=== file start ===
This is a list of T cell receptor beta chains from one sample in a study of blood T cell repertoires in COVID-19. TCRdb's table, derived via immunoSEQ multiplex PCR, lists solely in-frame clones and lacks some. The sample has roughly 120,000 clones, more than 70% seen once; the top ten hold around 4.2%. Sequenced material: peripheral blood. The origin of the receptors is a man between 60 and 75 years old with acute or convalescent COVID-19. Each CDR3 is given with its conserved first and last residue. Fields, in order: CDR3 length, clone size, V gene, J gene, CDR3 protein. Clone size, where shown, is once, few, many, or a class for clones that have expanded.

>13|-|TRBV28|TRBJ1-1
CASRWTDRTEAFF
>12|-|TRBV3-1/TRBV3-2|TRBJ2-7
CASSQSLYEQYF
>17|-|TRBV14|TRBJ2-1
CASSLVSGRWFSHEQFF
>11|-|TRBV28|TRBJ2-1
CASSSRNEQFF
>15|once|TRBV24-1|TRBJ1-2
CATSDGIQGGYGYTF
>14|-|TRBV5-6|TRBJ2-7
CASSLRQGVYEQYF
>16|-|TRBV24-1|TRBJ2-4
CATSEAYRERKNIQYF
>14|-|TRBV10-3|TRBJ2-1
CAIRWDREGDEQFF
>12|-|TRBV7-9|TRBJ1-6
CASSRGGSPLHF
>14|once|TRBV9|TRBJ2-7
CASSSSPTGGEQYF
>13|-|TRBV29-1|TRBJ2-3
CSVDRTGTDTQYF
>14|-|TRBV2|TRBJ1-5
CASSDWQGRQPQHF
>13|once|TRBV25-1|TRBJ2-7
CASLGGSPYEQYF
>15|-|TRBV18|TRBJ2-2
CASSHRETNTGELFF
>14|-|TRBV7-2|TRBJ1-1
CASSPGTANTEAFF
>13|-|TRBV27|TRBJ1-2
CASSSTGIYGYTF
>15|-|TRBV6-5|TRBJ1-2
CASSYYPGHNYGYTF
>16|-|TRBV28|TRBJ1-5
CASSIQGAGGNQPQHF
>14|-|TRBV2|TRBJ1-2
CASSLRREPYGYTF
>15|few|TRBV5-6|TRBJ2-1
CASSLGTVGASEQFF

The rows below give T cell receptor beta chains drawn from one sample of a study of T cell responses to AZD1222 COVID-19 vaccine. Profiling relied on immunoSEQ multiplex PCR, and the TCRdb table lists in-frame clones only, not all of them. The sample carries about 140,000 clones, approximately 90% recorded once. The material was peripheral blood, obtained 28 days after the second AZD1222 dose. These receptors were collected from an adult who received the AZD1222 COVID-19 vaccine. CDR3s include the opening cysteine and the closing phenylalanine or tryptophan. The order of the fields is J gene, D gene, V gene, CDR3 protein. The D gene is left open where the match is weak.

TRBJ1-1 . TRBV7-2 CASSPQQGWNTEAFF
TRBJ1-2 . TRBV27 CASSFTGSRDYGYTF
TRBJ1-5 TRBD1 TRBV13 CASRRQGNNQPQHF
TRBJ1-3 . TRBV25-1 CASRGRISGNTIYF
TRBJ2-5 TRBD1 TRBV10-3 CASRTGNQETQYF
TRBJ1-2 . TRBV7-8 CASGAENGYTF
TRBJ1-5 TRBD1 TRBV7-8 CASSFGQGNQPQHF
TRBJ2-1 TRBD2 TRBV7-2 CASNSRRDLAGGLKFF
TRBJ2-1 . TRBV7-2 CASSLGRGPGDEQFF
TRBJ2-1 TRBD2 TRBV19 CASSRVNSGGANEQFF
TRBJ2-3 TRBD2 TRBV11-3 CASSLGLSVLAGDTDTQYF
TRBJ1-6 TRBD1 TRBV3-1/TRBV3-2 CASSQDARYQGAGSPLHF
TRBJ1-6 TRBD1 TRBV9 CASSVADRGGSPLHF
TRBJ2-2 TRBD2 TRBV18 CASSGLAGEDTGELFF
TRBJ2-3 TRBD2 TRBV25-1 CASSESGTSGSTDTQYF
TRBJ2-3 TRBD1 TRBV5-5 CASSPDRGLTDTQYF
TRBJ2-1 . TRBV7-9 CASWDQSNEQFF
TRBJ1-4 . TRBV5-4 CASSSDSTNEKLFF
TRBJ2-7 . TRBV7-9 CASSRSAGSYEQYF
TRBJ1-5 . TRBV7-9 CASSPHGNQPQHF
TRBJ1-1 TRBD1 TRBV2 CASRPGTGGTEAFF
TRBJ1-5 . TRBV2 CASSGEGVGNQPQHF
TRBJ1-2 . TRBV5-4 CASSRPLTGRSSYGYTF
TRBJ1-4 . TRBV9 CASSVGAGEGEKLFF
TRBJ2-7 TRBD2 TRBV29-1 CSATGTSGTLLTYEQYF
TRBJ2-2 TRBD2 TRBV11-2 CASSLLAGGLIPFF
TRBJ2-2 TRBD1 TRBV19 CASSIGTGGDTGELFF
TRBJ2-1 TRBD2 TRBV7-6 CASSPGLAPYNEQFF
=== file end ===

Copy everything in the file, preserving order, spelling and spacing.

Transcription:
This is a list of T cell receptor beta chains from one sample in a study of blood T cell repertoires in COVID-19. TCRdb's table, derived via immunoSEQ multiplex PCR, lists solely in-frame clones and lacks some. The sample has roughly 120,000 clones, more than 70% seen once; the top ten hold around 4.2%. Sequenced material: peripheral blood. The origin of the receptors is a man between 60 and 75 years old with acute or convalescent COVID-19. Each CDR3 is given with its conserved first and last residue. Fields, in order: CDR3 length, clone size, V gene, J gene, CDR3 protein. Clone size, where shown, is once, few, many, or a class for clones that have expanded.

>13|-|TRBV28|TRBJ1-1
CASRWTDRTEAFF
>12|-|TRBV3-1/TRBV3-2|TRBJ2-7
CASSQSLYEQYF
>17|-|TRBV14|TRBJ2-1
CASSLVSGRWFSHEQFF
>11|-|TRBV28|TRBJ2-1
CASSSRNEQFF
>15|once|TRBV24-1|TRBJ1-2
CATSDGIQGGYGYTF
>14|-|TRBV5-6|TRBJ2-7
CASSLRQGVYEQYF
>16|-|TRBV24-1|TRBJ2-4
CATSEAYRERKNIQYF
>14|-|TRBV10-3|TRBJ2-1
CAIRWDREGDEQFF
>12|-|TRBV7-9|TRBJ1-6
CASSRGGSPLHF
>14|once|TRBV9|TRBJ2-7
CASSSSPTGGEQYF
>13|-|TRBV29-1|TRBJ2-3
CSVDRTGTDTQYF
>14|-|TRBV2|TRBJ1-5
CASSDWQGRQPQHF
>13|once|TRBV25-1|TRBJ2-7
CASLGGSPYEQYF
>15|-|TRBV18|TRBJ2-2
CASSHRETNTGELFF
>14|-|TRBV7-2|TRBJ1-1
CASSPGTANTEAFF
>13|-|TRBV27|TRBJ1-2
CASSSTGIYGYTF
>15|-|TRBV6-5|TRBJ1-2
CASSYYPGHNYGYTF
>16|-|TRBV28|TRBJ1-5
CASSIQGAGGNQPQHF
>14|-|TRBV2|TRBJ1-2
CASSLRREPYGYTF
>15|few|TRBV5-6|TRBJ2-1
CASSLGTVGASEQFF

The rows below give T cell receptor beta chains drawn from one sample of a study of T cell responses to AZD1222 COVID-19 vaccine. Profiling relied on immunoSEQ multiplex PCR, and the TCRdb table lists in-frame clones only, not all of them. The sample carries about 140,000 clones, approximately 90% recorded once. The material was peripheral blood, obtained 28 days after the second AZD1222 dose. These receptors were collected from an adult who received the AZD1222 COVID-19 vaccine. CDR3s include the opening cysteine and the closing phenylalanine or tryptophan. The order of the fields is J gene, D gene, V gene, CDR3 protein. The D gene is left open where the match is weak.

TRBJ1-1 . TRBV7-2 CASSPQQGWNTEAFF
TRBJ1-2 . TRBV27 CASSFTGSRDYGYTF
TRBJ1-5 TRBD1 TRBV13 CASRRQGNNQPQHF
TRBJ1-3 . TRBV25-1 CASRGRISGNTIYF
TRBJ2-5 TRBD1 TRBV10-3 CASRTGNQETQYF
TRBJ1-2 . TRBV7-8 CASGAENGYTF
TRBJ1-5 TRBD1 TRBV7-8 CASSFGQGNQPQHF
TRBJ2-1 TRBD2 TRBV7-2 CASNSRRDLAGGLKFF
TRBJ2-1 . TRBV7-2 CASSLGRGPGDEQFF
TRBJ2-1 TRBD2 TRBV19 CASSRVNSGGANEQFF
TRBJ2-3 TRBD2 TRBV11-3 CASSLGLSVLAGDTDTQYF
TRBJ1-6 TRBD1 TRBV3-1/TRBV3-2 CASSQDARYQGAGSPLHF
TRBJ1-6 TRBD1 TRBV9 CASSVADRGGSPLHF
TRBJ2-2 TRBD2 TRBV18 CASSGLAGEDTGELFF
TRBJ2-3 TRBD2 TRBV25-1 CASSESGTSGSTDTQYF
TRBJ2-3 TRBD1 TRBV5-5 CASSPDRGLTDTQYF
TRBJ2-1 . TRBV7-9 CASWDQSNEQFF
TRBJ1-4 . TRBV5-4 CASSSDSTNEKLFF
TRBJ2-7 . TRBV7-9 CASSRSAGSYEQYF
TRBJ1-5 . TRBV7-9 CASSPHGNQPQHF
TRBJ1-1 TRBD1 TRBV2 CASRPGTGGTEAFF
TRBJ1-5 . TRBV2 CASSGEGVGNQPQHF
TRBJ1-2 . TRBV5-4 CASSRPLTGRSSYGYTF
TRBJ1-4 . TRBV9 CASSVGAGEGEKLFF
TRBJ2-7 TRBD2 TRBV29-1 CSATGTSGTLLTYEQYF
TRBJ2-2 TRBD2 TRBV11-2 CASSLLAGGLIPFF
TRBJ2-2 TRBD1 TRBV19 CASSIGTGGDTGELFF
TRBJ2-1 TRBD2 TRBV7-6 CASSPGLAPYNEQFF